But strictly speaking, such context-putting or pleading of mitigating circumstances, is not even necessary, when working within the context of overall Marxist theory.  Marxist theory is about socio-economic classes, not about individual leaders.  Leaders are important to the cause, but they come and go, and sometimes they even switch sides.  Trotsky was a political leader of the proletarian class, from his early youth until the day of his death.  Karl Marx had devoted his life to analyzing Capitalism.  Trotsky set out to expand on classical Marxism by analyzing the first truly Socialist state, namely the Soviet Union.  He spent many years working on this analysis, and his analysis has never really been topped, or refuted, in my view.  In theory (no pun intended) Trotsky could have completely degenerated in his final years; he could have contracted Alzheimers, started drooling and ranting (while being soothed by his nursemaid Joseph Hansen) that capitalism was actually a better system after all!  (That didn’t actually happen, I am just arguing using hyperbole.)

Marx: Analyzed Capitalism, but did not analyze Socialism

But even if it had happened, none of that would have nullified Trotsky’s extensions of Marxist theory.  In theory, a Trotskyist political party is possible without Trotsky, or even in opposition to Trotsky (as almost happened within the SWP when a principled faction rebelled against Trotsky’s plan to testify before HUAC).  Because Trotsky is just one fallible Mensch, nothing like a god.  Could the same thing be said about Stalinism, though?  I would reckon not.  Stalin may seem like a god to his modern followers, but, realistically, he did not expand on Marxist theory by one iota.  His main “contribution” to the world [in the realm of theory, that is, I am not dissing his actually impressive services to the Soviet state] was his dogma of “socialism in one country”.  Which is the core political ideology of the Soviet Nomenklatura.  I contend that Stalinism is a dual phenomenon:  It is the simplistic and debased political ideology of the Nomenklatura caste; and also a cult of Leaderism.  As if Nomenklaturas are not fully capable of operating without a Dear Leader to guide these faceless bureaucrats.  Actually, I think they are, or could be; but maybe they just don’t know it!

Iago’s Credo: “I believe that singing in blackface is a horrible mistake in today’s world!”

This is all getting a bit abstruse, but before I move on to my final review of Part III of Professor Chase’s monography (which I never had time to get to, before), I just want to throw out a few more points, and this comes from the evolution of my thinking and pondering on these matters.  In the words of Verdi’s Iago, this is my Credo, this is what I believe:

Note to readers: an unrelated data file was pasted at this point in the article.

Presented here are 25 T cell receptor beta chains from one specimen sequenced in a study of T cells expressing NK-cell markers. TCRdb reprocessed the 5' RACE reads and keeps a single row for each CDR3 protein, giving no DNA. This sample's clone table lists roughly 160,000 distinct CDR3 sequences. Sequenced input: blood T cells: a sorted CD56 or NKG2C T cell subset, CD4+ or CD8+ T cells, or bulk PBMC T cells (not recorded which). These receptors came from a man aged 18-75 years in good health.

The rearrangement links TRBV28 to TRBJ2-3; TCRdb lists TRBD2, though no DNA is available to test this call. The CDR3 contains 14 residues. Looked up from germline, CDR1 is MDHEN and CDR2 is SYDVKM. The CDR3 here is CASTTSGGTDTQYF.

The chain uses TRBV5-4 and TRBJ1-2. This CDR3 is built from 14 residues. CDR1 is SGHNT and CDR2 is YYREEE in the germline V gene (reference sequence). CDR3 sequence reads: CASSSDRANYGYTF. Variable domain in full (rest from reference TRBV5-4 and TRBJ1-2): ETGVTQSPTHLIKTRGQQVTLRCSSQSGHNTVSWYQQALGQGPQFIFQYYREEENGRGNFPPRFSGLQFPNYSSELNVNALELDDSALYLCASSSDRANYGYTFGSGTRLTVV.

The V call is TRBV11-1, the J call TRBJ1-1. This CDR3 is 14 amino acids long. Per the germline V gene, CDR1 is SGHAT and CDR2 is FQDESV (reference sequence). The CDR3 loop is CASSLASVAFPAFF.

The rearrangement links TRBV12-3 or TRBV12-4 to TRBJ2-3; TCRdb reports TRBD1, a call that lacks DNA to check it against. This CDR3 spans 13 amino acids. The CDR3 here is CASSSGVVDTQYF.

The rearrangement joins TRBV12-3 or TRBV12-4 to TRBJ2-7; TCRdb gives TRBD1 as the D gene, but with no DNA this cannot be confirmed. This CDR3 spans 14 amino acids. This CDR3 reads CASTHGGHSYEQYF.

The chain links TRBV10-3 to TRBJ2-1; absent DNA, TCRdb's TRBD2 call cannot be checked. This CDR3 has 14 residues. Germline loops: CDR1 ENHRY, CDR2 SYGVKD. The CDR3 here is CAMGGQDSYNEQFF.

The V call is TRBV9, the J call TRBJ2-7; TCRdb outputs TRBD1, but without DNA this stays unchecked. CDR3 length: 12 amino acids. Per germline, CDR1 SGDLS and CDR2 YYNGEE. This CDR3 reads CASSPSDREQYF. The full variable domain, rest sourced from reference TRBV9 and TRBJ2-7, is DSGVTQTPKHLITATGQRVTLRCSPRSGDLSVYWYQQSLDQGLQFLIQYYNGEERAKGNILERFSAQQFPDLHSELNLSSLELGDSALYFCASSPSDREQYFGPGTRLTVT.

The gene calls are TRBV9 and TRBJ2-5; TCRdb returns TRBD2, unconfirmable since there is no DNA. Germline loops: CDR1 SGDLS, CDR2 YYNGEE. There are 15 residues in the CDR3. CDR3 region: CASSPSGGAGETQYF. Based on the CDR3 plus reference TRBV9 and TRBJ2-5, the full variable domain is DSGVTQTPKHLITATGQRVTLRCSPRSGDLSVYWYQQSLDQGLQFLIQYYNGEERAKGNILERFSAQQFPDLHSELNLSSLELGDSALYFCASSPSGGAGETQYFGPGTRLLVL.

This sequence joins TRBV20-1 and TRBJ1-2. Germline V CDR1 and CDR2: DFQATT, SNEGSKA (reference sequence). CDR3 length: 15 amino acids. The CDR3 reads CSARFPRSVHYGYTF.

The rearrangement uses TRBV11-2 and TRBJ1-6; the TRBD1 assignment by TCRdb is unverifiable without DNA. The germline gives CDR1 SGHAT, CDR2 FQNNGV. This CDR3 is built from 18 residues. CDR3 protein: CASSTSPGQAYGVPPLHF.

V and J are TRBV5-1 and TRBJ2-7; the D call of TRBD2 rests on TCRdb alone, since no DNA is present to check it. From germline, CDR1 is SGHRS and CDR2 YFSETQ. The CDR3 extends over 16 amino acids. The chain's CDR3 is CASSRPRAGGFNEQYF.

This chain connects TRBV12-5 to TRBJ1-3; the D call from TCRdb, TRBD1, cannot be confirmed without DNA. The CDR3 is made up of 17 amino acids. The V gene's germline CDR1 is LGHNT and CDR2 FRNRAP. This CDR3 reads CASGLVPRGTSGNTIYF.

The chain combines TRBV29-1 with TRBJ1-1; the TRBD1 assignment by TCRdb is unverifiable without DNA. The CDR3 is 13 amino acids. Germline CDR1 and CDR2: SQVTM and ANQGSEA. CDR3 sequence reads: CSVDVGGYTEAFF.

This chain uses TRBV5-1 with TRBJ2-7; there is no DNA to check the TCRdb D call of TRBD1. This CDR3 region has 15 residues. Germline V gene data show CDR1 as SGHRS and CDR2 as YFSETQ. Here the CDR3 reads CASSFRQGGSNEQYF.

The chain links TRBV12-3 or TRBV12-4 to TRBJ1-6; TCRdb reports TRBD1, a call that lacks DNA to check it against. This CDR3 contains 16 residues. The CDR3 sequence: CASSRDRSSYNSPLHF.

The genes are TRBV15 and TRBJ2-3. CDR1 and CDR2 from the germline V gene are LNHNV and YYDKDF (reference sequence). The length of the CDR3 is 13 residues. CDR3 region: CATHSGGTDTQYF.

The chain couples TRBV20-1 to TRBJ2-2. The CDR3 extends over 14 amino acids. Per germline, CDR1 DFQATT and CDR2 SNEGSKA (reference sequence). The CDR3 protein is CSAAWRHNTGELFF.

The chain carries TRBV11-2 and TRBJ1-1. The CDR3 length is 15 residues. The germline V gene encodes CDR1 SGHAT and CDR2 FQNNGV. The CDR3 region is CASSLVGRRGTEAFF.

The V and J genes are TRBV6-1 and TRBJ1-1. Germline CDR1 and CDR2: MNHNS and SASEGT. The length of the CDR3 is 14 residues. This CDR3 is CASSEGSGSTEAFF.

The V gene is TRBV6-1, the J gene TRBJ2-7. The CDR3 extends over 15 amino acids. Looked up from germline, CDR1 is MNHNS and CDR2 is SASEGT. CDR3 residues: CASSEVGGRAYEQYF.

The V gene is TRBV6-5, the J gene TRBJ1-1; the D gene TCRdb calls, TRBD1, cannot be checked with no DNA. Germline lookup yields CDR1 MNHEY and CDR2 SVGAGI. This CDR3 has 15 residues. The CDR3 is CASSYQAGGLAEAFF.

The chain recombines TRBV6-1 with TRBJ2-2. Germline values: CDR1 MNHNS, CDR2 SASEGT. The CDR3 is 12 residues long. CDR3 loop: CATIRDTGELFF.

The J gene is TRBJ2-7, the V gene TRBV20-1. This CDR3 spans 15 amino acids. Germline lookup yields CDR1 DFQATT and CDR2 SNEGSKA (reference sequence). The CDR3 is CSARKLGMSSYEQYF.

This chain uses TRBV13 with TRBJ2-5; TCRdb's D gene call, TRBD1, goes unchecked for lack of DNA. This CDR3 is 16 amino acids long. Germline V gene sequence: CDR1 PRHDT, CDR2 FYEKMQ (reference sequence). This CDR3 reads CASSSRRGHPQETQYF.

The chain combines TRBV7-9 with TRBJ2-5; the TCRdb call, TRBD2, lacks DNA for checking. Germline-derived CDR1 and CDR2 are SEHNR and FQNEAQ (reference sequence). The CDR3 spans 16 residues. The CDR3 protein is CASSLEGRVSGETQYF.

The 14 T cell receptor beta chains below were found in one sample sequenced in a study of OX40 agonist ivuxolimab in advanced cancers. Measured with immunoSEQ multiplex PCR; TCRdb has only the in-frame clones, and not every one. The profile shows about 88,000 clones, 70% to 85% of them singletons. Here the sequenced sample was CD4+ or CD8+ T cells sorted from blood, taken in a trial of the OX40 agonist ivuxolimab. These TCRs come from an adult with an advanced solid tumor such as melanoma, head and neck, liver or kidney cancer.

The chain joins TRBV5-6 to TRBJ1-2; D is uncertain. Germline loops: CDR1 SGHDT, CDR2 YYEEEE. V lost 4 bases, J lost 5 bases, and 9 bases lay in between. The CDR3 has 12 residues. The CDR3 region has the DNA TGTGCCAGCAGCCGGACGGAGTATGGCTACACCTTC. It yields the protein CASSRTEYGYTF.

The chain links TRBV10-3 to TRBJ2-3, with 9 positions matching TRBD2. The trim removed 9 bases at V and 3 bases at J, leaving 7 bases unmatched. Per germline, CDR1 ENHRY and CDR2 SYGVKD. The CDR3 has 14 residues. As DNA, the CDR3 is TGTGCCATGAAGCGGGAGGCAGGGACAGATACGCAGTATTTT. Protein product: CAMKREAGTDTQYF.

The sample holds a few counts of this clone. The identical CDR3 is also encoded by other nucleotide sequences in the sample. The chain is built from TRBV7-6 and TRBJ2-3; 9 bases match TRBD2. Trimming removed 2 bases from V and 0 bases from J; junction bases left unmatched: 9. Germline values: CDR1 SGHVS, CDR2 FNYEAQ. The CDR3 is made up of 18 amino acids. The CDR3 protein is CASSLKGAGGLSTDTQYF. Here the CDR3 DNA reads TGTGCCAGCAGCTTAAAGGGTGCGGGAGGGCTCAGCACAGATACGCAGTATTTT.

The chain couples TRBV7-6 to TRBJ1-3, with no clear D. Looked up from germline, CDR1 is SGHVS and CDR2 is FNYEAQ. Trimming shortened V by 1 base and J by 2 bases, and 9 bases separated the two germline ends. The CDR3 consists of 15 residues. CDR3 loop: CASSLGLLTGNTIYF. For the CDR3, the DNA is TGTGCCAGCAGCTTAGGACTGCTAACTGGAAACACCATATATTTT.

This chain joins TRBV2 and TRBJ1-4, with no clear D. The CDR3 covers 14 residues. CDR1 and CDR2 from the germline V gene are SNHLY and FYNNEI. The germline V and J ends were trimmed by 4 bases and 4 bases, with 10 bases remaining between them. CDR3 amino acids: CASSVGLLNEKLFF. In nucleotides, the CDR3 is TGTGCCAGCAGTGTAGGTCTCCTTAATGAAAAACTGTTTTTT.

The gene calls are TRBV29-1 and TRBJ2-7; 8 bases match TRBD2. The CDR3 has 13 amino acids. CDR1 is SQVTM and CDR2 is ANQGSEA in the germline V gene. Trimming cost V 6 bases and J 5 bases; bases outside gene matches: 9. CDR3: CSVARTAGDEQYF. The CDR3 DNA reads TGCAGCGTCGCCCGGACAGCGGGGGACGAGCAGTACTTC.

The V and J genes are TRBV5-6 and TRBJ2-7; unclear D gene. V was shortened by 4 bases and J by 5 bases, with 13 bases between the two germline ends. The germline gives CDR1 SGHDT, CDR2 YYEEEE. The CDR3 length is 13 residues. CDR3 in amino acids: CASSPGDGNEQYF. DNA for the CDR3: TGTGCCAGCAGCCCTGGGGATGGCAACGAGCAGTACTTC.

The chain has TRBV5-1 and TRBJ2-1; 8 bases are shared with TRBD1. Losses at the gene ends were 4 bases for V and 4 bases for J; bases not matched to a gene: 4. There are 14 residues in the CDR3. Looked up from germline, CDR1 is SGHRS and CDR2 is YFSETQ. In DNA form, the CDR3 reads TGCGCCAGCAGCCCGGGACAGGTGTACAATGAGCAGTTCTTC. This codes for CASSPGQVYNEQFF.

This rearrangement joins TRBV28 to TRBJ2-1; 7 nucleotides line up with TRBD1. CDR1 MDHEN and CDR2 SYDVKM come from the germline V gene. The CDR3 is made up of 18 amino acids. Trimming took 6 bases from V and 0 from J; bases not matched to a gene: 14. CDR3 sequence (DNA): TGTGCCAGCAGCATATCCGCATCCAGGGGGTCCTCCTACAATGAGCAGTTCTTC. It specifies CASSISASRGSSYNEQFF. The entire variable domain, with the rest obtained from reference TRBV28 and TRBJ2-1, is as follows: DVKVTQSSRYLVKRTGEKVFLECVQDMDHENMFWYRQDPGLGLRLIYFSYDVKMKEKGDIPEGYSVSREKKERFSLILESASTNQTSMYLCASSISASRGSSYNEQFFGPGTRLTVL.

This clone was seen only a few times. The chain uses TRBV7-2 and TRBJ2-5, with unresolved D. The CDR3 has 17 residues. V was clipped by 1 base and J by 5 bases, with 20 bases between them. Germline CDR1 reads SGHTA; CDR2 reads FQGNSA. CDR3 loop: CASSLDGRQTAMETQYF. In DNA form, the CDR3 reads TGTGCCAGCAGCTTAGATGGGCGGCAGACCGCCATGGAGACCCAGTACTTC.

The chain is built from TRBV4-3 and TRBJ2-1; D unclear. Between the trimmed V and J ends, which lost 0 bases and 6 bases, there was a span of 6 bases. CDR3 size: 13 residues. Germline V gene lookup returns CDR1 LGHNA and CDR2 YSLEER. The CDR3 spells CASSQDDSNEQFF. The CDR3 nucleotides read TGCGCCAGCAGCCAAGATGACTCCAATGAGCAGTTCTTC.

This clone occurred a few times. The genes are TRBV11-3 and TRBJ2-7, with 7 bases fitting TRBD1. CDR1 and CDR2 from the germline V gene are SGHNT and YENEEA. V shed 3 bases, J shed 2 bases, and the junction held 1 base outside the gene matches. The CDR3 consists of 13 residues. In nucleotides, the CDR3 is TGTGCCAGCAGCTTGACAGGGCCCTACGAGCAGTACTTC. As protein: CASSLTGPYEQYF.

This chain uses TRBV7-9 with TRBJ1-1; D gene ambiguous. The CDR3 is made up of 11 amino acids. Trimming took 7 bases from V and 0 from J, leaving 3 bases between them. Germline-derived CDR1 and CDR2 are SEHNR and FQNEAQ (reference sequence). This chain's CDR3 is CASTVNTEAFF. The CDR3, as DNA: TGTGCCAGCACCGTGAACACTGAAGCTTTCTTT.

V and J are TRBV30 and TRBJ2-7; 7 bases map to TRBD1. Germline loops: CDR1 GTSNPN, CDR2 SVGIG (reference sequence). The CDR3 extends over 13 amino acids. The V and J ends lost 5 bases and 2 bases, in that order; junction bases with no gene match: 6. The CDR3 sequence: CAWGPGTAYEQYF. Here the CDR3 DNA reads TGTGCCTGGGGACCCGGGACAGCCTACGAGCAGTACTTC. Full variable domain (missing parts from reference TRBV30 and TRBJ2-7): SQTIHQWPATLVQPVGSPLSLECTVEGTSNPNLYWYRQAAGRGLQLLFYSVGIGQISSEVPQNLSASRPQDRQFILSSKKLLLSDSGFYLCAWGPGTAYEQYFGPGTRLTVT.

I believe that Trotsky’s analysis of Soviet “Thermidor” and the rise of the Nomenklatura caste, as laid out in his main work “The Revolution Betrayed”, was absolutely correct.  To be sure, Trotsky gilded the lily and exaggerated the faults and crimes of said caste.  Keep in mind that Trotsky was the victim and loser of a vicious Office Politics jousting tournament.  Any of you out there who have experienced Office Politics, especially from the losing side, you know how bitter-making this experience can be.  Some men (like, if they get fired) just can’t handle it, and go postal.  Trotsky didn’t go that far, but he did tend to exaggerate and overplay the utter evil-ness of the other side.  Nonetheless, his political analysis was essentially correct, and, when you put aside all the fluffery and the emotions, his Thermidor theory is simplicity itself.  As Mr. Spock might say, “His logic was impeccable.”

Revolution And The Lonely Repair Man

Just stop and think about it for a moment.  In a society where the means of production are owned by the entire class of the proletariat, a multi-million-headed hydra, then it goes without saying that a layer of management must arise to manage that common property.  Otherwise, there wouldn’t be socialism, there would be just anarchy.  This layer of management is called the “bureaucracy”, from the French word “bureau”, which means office.  In other words, these are office workers.  They don’t own the means of production, but it is their job to manage the means of production and the wealth created by the proletariat.  By personality, these bureacrats will more or less resemble trade union bosses.  Depending on how one looks at them, they either (1) provide an essential service to the proletariat; or (2) parasitically prey on those who produce the actual wealth!

Madame Defarge: “Honey, I was reading in Pravda how the Zinovievite wreckers must be brought to justice…”

Add in the political ingredient of the single-party government, and you get the Nomenklatura.  Per Trotsky’s theory, this caste of managers was supposed to act as servants of the proletariat, but then, as in a Chekhov play, the servants became the masters.  Sort of.  And they all joined the Communist Party, and they all looked up to Stalin as their natural leader.  Because (1) he spoke their language, a language which (given the realities of Soviet economic life, and strikingly similar to the modern American White Collar world) often amounted to just barking orders and expecting to be obeyed by one’s groveling underlings; and (2) represented himself as the legitimate heir to Lenin.  Stalin was the Alchemist’s Stone whereby these faceless newcomers gained more legitimacy (in their own eyes) than the Old Bolsheviks.  Which was convenient, when time came for Stalin to have most of the latter whacked, to the relentless cheers of Madame Defarge and the rest of the political mob.  In the purges of 1936-37 the former Titans of Lenin’s Central Committee were humiliated, dragged through the gutter, and then murdered by the upstart pantheon of godlets.  None of that would have been possible without Stalin’s mysterious and gloating presence, his pipe-smoking aura providing the fig-leaf of legitimacy to the distasteful sausage-making of the Counter-Revolution.